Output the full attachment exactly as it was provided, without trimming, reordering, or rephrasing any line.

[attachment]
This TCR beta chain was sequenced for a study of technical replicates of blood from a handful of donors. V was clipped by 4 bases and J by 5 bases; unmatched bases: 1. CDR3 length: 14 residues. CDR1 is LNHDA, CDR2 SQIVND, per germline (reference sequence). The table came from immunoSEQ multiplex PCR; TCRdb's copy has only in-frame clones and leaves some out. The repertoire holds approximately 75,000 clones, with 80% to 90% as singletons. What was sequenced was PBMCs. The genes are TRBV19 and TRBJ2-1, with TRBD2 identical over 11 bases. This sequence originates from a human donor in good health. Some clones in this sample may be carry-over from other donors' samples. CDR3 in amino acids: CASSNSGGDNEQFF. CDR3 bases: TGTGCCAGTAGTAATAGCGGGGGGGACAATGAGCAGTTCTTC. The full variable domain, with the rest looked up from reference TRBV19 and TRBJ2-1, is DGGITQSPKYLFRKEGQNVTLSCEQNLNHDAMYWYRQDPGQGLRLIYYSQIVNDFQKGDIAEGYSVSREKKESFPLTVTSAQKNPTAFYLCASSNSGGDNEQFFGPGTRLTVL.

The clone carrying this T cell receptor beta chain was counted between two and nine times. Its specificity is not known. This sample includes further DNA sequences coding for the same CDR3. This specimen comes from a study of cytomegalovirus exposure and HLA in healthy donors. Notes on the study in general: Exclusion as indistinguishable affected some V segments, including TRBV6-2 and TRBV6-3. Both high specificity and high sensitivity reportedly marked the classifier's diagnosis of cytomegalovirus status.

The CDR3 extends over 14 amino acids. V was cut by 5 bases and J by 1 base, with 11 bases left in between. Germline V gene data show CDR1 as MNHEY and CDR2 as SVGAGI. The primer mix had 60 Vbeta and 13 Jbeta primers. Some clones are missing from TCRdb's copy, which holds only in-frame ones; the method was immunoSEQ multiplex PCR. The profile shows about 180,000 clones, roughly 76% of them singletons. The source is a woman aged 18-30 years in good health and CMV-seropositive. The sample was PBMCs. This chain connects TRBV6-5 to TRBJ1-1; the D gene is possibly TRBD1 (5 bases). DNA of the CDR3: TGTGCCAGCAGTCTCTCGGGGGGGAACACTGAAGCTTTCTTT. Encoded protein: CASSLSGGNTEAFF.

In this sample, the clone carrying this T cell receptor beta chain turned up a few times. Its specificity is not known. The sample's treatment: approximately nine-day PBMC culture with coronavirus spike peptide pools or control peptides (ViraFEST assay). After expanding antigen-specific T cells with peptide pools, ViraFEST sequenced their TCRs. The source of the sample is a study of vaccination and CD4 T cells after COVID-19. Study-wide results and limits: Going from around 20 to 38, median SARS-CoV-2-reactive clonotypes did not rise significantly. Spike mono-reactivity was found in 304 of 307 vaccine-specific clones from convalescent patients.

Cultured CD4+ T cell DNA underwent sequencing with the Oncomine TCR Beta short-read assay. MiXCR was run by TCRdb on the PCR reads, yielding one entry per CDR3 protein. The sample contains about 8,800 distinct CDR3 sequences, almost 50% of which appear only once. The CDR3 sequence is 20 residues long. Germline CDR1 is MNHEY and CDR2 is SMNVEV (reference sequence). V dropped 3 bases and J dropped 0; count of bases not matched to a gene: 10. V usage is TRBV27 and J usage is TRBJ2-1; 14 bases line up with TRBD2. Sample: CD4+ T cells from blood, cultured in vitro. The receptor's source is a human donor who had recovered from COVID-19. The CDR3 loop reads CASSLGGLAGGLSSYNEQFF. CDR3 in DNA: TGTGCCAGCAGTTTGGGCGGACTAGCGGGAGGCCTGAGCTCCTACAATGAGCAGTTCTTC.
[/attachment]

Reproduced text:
This TCR beta chain was sequenced for a study of technical replicates of blood from a handful of donors. V was clipped by 4 bases and J by 5 bases; unmatched bases: 1. CDR3 length: 14 residues. CDR1 is LNHDA, CDR2 SQIVND, per germline (reference sequence). The table came from immunoSEQ multiplex PCR; TCRdb's copy has only in-frame clones and leaves some out. The repertoire holds approximately 75,000 clones, with 80% to 90% as singletons. What was sequenced was PBMCs. The genes are TRBV19 and TRBJ2-1, with TRBD2 identical over 11 bases. This sequence originates from a human donor in good health. Some clones in this sample may be carry-over from other donors' samples. CDR3 in amino acids: CASSNSGGDNEQFF. CDR3 bases: TGTGCCAGTAGTAATAGCGGGGGGGACAATGAGCAGTTCTTC. The full variable domain, with the rest looked up from reference TRBV19 and TRBJ2-1, is DGGITQSPKYLFRKEGQNVTLSCEQNLNHDAMYWYRQDPGQGLRLIYYSQIVNDFQKGDIAEGYSVSREKKESFPLTVTSAQKNPTAFYLCASSNSGGDNEQFFGPGTRLTVL.

The clone carrying this T cell receptor beta chain was counted between two and nine times. Its specificity is not known. This sample includes further DNA sequences coding for the same CDR3. This specimen comes from a study of cytomegalovirus exposure and HLA in healthy donors. Notes on the study in general: Exclusion as indistinguishable affected some V segments, including TRBV6-2 and TRBV6-3. Both high specificity and high sensitivity reportedly marked the classifier's diagnosis of cytomegalovirus status.

The CDR3 extends over 14 amino acids. V was cut by 5 bases and J by 1 base, with 11 bases left in between. Germline V gene data show CDR1 as MNHEY and CDR2 as SVGAGI. The primer mix had 60 Vbeta and 13 Jbeta primers. Some clones are missing from TCRdb's copy, which holds only in-frame ones; the method was immunoSEQ multiplex PCR. The profile shows about 180,000 clones, roughly 76% of them singletons. The source is a woman aged 18-30 years in good health and CMV-seropositive. The sample was PBMCs. This chain connects TRBV6-5 to TRBJ1-1; the D gene is possibly TRBD1 (5 bases). DNA of the CDR3: TGTGCCAGCAGTCTCTCGGGGGGGAACACTGAAGCTTTCTTT. Encoded protein: CASSLSGGNTEAFF.

In this sample, the clone carrying this T cell receptor beta chain turned up a few times. Its specificity is not known. The sample's treatment: approximately nine-day PBMC culture with coronavirus spike peptide pools or control peptides (ViraFEST assay). After expanding antigen-specific T cells with peptide pools, ViraFEST sequenced their TCRs. The source of the sample is a study of vaccination and CD4 T cells after COVID-19. Study-wide results and limits: Going from around 20 to 38, median SARS-CoV-2-reactive clonotypes did not rise significantly. Spike mono-reactivity was found in 304 of 307 vaccine-specific clones from convalescent patients.

Cultured CD4+ T cell DNA underwent sequencing with the Oncomine TCR Beta short-read assay. MiXCR was run by TCRdb on the PCR reads, yielding one entry per CDR3 protein. The sample contains about 8,800 distinct CDR3 sequences, almost 50% of which appear only once. The CDR3 sequence is 20 residues long. Germline CDR1 is MNHEY and CDR2 is SMNVEV (reference sequence). V dropped 3 bases and J dropped 0; count of bases not matched to a gene: 10. V usage is TRBV27 and J usage is TRBJ2-1; 14 bases line up with TRBD2. Sample: CD4+ T cells from blood, cultured in vitro. The receptor's source is a human donor who had recovered from COVID-19. The CDR3 loop reads CASSLGGLAGGLSSYNEQFF. CDR3 in DNA: TGTGCCAGCAGTTTGGGCGGACTAGCGGGAGGCCTGAGCTCCTACAATGAGCAGTTCTTC.